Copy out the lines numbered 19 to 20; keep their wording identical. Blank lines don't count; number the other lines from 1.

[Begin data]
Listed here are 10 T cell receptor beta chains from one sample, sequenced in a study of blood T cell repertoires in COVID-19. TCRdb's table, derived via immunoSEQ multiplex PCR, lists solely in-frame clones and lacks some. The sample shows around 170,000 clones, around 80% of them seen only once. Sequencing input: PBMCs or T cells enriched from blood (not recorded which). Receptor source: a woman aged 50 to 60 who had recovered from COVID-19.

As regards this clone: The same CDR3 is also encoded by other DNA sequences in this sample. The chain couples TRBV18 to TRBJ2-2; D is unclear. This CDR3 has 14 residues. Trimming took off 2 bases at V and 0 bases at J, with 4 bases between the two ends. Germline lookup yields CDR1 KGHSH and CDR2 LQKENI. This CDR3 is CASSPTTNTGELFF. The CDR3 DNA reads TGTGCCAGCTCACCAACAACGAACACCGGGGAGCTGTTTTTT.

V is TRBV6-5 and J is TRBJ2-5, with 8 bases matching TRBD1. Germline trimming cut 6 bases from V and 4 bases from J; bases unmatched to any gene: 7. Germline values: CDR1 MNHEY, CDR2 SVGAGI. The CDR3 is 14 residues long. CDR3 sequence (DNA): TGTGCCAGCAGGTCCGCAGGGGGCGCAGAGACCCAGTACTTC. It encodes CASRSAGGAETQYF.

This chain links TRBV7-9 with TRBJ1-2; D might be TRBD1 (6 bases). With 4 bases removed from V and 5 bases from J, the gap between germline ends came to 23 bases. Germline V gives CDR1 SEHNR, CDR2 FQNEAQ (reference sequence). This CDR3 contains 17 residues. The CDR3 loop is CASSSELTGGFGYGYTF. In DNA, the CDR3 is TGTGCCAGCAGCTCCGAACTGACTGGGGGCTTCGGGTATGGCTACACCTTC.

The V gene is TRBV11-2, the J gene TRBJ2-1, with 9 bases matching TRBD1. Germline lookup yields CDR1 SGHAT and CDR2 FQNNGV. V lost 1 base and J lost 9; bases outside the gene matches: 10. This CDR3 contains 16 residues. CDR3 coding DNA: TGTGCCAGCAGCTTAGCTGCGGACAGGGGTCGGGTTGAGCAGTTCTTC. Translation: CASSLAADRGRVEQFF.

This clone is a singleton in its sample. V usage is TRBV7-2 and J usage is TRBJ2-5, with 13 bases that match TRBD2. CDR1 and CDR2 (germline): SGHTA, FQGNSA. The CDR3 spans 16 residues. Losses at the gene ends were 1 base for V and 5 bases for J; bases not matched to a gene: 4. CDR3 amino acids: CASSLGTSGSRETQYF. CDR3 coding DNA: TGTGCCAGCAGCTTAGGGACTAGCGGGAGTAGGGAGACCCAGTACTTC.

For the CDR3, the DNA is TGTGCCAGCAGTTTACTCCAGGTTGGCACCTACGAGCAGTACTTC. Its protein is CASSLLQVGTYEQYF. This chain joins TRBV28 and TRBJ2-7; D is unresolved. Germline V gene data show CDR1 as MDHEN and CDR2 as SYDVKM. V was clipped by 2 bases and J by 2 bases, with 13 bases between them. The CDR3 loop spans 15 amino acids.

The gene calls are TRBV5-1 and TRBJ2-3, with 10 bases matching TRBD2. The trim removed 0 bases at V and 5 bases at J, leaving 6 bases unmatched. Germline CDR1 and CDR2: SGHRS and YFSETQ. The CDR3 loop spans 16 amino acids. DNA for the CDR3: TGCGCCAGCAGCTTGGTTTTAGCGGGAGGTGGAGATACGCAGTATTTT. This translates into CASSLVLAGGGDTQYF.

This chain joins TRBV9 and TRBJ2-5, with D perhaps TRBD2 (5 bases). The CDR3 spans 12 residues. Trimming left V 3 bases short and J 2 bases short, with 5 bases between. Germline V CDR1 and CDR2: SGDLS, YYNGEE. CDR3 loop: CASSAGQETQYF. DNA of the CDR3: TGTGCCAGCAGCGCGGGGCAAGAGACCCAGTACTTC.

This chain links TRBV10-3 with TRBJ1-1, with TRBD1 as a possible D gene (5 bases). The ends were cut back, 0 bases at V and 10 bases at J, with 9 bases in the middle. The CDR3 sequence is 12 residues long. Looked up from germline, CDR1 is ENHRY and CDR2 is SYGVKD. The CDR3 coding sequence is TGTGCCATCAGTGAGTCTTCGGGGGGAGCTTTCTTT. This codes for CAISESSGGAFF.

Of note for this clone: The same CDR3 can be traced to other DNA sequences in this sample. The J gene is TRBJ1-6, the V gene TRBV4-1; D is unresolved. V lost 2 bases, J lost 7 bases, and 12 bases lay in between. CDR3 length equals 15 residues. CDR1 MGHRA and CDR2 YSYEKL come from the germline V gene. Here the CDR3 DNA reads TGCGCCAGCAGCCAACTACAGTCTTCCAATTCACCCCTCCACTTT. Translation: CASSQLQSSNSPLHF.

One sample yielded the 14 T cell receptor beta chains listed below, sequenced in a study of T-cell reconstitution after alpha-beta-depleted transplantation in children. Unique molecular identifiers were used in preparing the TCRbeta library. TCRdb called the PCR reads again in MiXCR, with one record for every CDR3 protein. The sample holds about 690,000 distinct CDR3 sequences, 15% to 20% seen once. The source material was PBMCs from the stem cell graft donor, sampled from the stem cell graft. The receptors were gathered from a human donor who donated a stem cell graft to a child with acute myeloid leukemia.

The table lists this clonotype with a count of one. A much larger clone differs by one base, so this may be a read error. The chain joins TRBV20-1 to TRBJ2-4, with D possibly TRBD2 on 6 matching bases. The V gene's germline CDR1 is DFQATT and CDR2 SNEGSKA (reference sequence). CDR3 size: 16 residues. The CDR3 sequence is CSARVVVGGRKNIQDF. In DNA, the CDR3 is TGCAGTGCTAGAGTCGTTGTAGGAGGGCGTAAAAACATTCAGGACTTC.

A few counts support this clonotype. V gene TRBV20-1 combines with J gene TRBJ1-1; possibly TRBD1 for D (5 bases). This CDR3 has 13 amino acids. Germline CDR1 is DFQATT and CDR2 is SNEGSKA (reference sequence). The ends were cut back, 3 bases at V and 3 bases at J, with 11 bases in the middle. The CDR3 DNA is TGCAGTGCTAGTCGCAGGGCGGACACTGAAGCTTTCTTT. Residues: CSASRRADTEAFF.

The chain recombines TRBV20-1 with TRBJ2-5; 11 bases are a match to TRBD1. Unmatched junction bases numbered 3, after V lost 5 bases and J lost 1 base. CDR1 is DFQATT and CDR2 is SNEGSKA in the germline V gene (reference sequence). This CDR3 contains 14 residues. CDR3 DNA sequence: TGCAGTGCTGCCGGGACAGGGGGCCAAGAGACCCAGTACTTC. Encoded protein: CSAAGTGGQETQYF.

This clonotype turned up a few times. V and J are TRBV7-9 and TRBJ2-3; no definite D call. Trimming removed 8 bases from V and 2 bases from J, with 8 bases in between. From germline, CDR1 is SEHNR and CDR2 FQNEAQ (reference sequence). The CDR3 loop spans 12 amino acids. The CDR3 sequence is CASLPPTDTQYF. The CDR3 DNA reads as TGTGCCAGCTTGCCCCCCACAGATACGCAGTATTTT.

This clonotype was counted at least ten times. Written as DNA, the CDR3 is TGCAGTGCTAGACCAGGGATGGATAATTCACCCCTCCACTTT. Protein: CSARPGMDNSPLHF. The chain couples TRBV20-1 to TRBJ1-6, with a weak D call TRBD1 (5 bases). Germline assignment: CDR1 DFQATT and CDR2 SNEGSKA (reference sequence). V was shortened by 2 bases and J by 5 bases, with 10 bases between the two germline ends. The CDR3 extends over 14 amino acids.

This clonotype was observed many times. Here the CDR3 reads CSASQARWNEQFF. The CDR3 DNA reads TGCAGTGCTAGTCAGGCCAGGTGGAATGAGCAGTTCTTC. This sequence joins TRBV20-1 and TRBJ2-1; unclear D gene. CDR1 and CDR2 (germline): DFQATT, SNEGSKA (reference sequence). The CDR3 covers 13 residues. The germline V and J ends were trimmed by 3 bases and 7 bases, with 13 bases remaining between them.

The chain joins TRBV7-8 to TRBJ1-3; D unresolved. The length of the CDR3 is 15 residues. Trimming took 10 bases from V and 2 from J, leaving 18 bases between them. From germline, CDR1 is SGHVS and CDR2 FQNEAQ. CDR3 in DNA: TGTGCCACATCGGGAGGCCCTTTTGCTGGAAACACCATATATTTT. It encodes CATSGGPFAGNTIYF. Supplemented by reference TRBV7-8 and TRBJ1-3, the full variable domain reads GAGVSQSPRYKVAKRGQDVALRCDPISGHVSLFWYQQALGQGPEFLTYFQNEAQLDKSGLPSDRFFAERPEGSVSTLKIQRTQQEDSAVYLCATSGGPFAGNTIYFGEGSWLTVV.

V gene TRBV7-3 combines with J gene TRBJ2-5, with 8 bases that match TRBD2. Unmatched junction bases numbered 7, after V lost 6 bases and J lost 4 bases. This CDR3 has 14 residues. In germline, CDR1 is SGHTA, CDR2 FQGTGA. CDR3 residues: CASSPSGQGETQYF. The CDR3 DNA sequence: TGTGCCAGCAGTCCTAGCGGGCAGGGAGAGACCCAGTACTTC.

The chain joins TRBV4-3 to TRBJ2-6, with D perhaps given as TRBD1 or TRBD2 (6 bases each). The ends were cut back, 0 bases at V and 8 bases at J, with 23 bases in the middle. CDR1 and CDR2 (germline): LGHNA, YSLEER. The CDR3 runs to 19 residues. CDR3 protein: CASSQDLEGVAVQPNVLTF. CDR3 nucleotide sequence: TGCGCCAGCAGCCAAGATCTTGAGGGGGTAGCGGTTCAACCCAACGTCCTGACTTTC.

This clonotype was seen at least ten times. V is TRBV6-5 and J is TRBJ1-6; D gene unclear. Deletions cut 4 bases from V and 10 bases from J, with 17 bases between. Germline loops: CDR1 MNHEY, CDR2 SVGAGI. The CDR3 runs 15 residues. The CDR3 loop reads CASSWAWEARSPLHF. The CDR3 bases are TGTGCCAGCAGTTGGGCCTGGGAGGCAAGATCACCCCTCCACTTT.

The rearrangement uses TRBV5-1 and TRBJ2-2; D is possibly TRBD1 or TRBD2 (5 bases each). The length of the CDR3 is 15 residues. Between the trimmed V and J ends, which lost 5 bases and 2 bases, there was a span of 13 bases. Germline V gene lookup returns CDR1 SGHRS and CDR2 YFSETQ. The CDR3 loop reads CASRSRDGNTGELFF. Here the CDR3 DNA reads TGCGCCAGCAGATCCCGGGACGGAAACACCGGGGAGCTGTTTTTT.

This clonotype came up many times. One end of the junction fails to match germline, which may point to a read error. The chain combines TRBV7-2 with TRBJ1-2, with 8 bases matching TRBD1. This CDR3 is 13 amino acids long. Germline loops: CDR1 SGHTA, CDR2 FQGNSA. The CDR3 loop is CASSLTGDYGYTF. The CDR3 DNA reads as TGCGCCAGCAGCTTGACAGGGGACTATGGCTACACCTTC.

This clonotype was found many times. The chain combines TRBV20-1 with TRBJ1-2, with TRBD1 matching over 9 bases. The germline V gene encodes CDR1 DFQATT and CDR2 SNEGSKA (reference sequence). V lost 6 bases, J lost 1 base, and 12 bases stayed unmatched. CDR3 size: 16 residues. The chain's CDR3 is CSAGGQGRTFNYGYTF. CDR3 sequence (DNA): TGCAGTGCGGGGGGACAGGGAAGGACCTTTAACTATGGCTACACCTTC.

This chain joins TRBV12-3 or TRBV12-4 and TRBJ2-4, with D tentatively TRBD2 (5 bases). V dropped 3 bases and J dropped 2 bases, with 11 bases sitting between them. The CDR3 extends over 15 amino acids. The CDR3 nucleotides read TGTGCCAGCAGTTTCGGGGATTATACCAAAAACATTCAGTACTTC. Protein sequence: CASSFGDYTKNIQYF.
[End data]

The chain joins TRBV7-8 to TRBJ1-3; D unresolved. The length of the CDR3 is 15 residues. Trimming took 10 bases from V and 2 from J, leaving 18 bases between them. From germline, CDR1 is SGHVS and CDR2 FQNEAQ. CDR3 in DNA: TGTGCCACATCGGGAGGCCCTTTTGCTGGAAACACCATATATTTT. It encodes CATSGGPFAGNTIYF. Supplemented by reference TRBV7-8 and TRBJ1-3, the full variable domain reads GAGVSQSPRYKVAKRGQDVALRCDPISGHVSLFWYQQALGQGPEFLTYFQNEAQLDKSGLPSDRFFAERPEGSVSTLKIQRTQQEDSAVYLCATSGGPFAGNTIYFGEGSWLTVV.

V gene TRBV7-3 combines with J gene TRBJ2-5, with 8 bases that match TRBD2. Unmatched junction bases numbered 7, after V lost 6 bases and J lost 4 bases. This CDR3 has 14 residues. In germline, CDR1 is SGHTA, CDR2 FQGTGA. CDR3 residues: CASSPSGQGETQYF. The CDR3 DNA sequence: TGTGCCAGCAGTCCTAGCGGGCAGGGAGAGACCCAGTACTTC.